Monday, July 09, 2007

They all fall down together
Live Review
Saturday night was the big Band of Horses / Andrew Bird / Decemberists show at the Hollywood Bowl. My friend and I got took the shuttle over from the zoo and got there at 7:30, just as Band of Horses was taking the stage, so pay attention to those start times at the Bowl. [Side note: Have a little awareness. Once people start rushing towards the entrance, if you’re standing there spread out with all your friends finishing off your wine, please step to the side. It’s really fucking annoying to have to navigate around you just to try to get inside.] I was apprehensive about the Band of Horses. While I love their album, they haven’t been able to pull it off the times I’ve seen them. Apparently they read their reviews, because this time they had three guitar players. He also had almost enough reverby echo on his vocals. Unfortunately they suffered a little from that opener at the Bowl syndrome where the sound just isn’t quite full enough. You see it pretty much every time you go there; the opener never sounds fully plugged in. They played one new song that they “think will be” on their upcoming Sub Pop album and finished with a really good cover of Jagger/Richards’ “Act Together” from Ron Wood’s solo record. Overall, it was the best performance I’ve seen from them and after writing them off as a live band, I’ll be back to see them again. Download “Funeral” and “Bass Song

Up next was Andrew Bird, who I’ve only recently familiarized myself with. I picked up Armchair Apocrypha, and I really enjoy about half of it. He’s an ambitious and knowledgeable musician who’s capable of pulling off multiple styles of music. Amazingly, the Bowl was awash with lush sounds from the moment he came out plucking his violin. He completely filled the space, just moments after the Band of Horses (with their three guitarists and six musicians) sounded thin. Watching him build his songs was a little bit like seeing Jon Brion at Largo. He would lay down and loop a violin part, then swing his guitar around while singing and intermittently play the xylophone. Compared to the indie rockers I usually see, he’s on a whole different level. Meanwhile the drummer would lay down and loop his drum beat before switching to the keyboards. The bass player seemed to be triggering pre-recorded tracks for some of the orchestral parts of the album. I was very impressed with how much these three guys were able to do on stage. They sounded great and it was compelling to watch and unlike Peter Bjorn and John he actually seemed capable of live whistling. Some of the highlights were: “A Nervous Tic Motion of the Head to the Left,” “Fiery Crash,” “Plasticities,” “Imitosis,” and “Darkmatter” [ed. note - apparently performance of this song only happened in my mind. you can see a photo of the setlist HERE.] Download “Heretics.” I strongly encourage you to check him out next time he comes to your city.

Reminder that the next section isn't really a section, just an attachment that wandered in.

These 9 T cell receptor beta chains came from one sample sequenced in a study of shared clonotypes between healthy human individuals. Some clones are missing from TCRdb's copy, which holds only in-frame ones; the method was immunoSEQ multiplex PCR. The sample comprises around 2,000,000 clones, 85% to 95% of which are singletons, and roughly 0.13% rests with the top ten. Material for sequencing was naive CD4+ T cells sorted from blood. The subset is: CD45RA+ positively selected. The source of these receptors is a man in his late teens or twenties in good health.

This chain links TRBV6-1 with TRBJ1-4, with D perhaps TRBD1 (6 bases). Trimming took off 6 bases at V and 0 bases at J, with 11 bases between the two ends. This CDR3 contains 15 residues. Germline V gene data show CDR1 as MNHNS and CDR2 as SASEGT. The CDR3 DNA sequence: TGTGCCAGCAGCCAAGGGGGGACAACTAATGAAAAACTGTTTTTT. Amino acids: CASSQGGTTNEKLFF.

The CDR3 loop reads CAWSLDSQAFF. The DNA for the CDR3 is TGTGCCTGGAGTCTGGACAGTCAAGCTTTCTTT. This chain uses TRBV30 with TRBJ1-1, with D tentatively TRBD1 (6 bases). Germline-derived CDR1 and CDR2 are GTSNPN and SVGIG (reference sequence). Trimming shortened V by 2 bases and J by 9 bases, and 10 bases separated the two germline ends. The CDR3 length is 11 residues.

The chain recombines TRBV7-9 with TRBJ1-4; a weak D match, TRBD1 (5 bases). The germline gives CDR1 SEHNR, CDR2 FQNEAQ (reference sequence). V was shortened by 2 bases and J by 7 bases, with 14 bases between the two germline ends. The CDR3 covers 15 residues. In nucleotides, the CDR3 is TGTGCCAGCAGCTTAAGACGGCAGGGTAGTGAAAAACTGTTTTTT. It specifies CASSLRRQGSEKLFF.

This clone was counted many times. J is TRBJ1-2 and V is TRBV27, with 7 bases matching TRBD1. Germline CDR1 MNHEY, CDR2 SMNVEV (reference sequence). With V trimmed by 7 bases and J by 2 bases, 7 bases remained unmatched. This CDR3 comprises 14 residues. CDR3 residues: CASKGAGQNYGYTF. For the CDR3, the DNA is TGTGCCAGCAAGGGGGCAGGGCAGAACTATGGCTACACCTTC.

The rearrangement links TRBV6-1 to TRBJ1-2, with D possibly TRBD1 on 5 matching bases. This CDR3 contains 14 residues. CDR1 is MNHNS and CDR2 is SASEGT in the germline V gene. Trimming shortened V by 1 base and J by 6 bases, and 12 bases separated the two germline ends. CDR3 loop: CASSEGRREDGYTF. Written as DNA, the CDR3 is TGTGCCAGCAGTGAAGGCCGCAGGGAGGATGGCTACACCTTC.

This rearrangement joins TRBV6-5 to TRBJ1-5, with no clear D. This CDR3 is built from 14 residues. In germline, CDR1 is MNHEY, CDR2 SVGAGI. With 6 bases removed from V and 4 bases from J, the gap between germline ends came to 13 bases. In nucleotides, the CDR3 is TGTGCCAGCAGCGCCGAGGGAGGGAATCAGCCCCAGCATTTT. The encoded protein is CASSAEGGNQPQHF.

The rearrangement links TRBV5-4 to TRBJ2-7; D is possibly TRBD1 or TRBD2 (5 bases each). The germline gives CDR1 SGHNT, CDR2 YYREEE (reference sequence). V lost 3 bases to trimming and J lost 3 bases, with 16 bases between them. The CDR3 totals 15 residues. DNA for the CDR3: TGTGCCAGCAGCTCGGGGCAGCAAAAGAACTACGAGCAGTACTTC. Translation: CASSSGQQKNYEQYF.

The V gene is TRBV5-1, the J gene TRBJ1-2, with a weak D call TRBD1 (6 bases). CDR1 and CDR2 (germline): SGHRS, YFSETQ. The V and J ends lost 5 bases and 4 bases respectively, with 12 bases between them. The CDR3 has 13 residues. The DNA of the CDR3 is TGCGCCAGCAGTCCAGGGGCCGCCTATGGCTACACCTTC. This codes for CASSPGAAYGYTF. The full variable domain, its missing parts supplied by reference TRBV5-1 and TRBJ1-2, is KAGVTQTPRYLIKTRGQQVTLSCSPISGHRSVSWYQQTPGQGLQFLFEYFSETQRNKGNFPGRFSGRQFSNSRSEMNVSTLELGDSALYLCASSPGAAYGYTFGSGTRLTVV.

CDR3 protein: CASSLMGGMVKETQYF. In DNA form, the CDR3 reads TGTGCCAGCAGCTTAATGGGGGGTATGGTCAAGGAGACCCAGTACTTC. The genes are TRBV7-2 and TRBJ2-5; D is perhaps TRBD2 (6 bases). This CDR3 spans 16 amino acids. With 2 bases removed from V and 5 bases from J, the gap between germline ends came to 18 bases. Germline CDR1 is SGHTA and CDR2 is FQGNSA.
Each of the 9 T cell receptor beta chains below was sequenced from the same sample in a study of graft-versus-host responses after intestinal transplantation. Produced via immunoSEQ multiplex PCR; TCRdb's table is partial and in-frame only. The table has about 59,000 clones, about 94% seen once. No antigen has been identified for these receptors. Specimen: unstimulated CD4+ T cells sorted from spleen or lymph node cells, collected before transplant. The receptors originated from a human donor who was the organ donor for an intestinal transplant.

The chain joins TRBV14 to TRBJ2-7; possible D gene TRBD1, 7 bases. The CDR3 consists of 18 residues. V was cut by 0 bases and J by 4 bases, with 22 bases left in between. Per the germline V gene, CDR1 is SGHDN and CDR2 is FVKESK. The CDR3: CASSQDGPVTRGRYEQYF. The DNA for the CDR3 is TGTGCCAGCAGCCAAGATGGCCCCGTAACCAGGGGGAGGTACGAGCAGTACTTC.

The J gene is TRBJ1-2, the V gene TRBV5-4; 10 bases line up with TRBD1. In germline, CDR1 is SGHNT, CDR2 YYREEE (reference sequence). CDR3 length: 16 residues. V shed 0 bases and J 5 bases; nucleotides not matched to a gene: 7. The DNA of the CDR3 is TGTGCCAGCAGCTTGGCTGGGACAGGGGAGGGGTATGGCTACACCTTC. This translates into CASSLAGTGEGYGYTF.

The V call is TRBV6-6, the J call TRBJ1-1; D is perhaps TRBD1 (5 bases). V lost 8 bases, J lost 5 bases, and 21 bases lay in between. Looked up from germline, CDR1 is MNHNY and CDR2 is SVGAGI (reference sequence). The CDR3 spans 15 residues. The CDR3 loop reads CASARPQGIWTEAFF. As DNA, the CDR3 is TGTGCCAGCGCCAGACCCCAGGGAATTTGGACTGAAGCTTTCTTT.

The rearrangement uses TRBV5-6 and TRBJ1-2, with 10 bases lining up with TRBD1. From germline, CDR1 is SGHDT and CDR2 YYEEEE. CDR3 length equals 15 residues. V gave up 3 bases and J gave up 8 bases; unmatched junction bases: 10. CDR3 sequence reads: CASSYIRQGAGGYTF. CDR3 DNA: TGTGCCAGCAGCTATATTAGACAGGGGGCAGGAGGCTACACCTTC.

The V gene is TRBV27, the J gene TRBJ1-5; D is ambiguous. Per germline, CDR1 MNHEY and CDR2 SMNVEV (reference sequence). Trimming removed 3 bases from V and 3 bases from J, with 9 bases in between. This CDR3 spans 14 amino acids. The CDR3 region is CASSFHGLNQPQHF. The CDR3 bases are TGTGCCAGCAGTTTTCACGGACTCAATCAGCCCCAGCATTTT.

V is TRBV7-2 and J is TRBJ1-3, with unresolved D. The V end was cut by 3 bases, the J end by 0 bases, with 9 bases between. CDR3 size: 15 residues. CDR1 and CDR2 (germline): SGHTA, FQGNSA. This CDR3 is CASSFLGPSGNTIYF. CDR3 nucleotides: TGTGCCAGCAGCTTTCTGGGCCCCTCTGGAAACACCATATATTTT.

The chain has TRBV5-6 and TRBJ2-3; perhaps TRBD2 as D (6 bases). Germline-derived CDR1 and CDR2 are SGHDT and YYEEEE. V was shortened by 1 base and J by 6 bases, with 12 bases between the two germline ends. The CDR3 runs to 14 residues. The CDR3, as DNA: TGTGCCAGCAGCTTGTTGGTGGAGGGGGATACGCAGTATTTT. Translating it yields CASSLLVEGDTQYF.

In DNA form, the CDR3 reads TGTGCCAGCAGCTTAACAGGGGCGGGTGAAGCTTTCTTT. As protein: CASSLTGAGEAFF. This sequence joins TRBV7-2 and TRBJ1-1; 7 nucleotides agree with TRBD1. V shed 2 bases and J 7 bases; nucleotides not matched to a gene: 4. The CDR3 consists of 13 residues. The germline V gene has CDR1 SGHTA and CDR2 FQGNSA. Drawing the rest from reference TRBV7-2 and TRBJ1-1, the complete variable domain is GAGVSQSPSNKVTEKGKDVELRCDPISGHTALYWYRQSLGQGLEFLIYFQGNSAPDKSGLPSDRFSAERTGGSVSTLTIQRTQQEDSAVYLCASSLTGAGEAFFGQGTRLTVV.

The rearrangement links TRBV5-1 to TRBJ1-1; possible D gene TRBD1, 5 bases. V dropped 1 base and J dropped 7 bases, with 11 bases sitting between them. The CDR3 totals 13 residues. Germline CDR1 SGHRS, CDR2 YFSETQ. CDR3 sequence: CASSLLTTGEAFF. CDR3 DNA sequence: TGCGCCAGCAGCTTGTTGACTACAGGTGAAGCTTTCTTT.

Adding a full orchestra to a rock band is always a mixed bag. Fortunately I’m not the world’s biggest Decemberists fan, so the songs aren’t too precious to me (although they are quite precious). Tonight, with one exception, the arrangements complemented the songs quite well. The one exception was “Los Angeles, I’m Yours,” which as my friend Tony pointed out, ended up sounding like the theme song to the Oscars. Hearing somebody from Portland sing “Its hollowness will haunt you,” and “How I abhor you” about our city seems like a little bit of a fuck you. It’s especially biting when you consider that it’s one of the few songs where Meloy’s not singing from the perspective of an 18th century sea captain. At the same time, that directness makes it one of their best songs. That contradiction/dissonance pretty much sums up my feelings about the band in general. I mean, do you think that after the show, as they read Chaucer on their tour bus, they occasionally glance up from their books and share a laugh about how they got 14,000 Angelinos to sing along to those lyrics? I do. The crowd loved every moment, especially any time their organ player Jenny Conlee was the center of attention. Four years ago, when I walked out of their half full show at Spaceland, I never would have guessed that one day I’d be watching Meloy repeatedly push the glasses up on his nose in front of so many people at the Hollywood Bowl. Good for them.
The setlist was [ed. note - thanks to Steven for pointing out the previous error]:
The Crane Wife, Pts 1 & 2
The Infanta
We Both Go Down Together
The Bagman’s Gambit
The Perfect Crime #2 (which is a pretty weak song, and on which they didn’t use the orchestra)
Los Angeles, I’m Yours
The Tain
O Valencia! (a highlight)
I Was Meant for the Stage
The Chimbley Sweep
photo courtesy of flikr user anclroo - click on his name for pics of the other bands as well.


stanhalen said...

dang, sounds like i missed a good show. It's a good thing I was able to sell my unused tickets... oh wait. damn craigslisters!

Duke said...

yeah, even though i ripped on the decemberists a little bit, i did have a great time.

Steven said...

Hey, I don't mean to be a jerk, because I love your site, and as always the substance of this review is thoughtful and on the whole right-on. But Andrew Bird didn't play "Darkmatter" or "Heretics, and the Decemberists didn't do "16 Military Wives." I'm actually kind of confused about what you're thinking of in the latter case as "another highlight," because there was no song between "Stage" and "Chimbley." Just wanted to set the record straight. Thanks as always for a great blog!

Joe Fielder said...

Nice article, Duke. Wish I'd made it!

Duke said...

steven - thanks for pointing out the errors. i guess the five tecates messed up my memory. i honestly thought bird played darkmatter. in the age of digital music i suck when it comes to titles.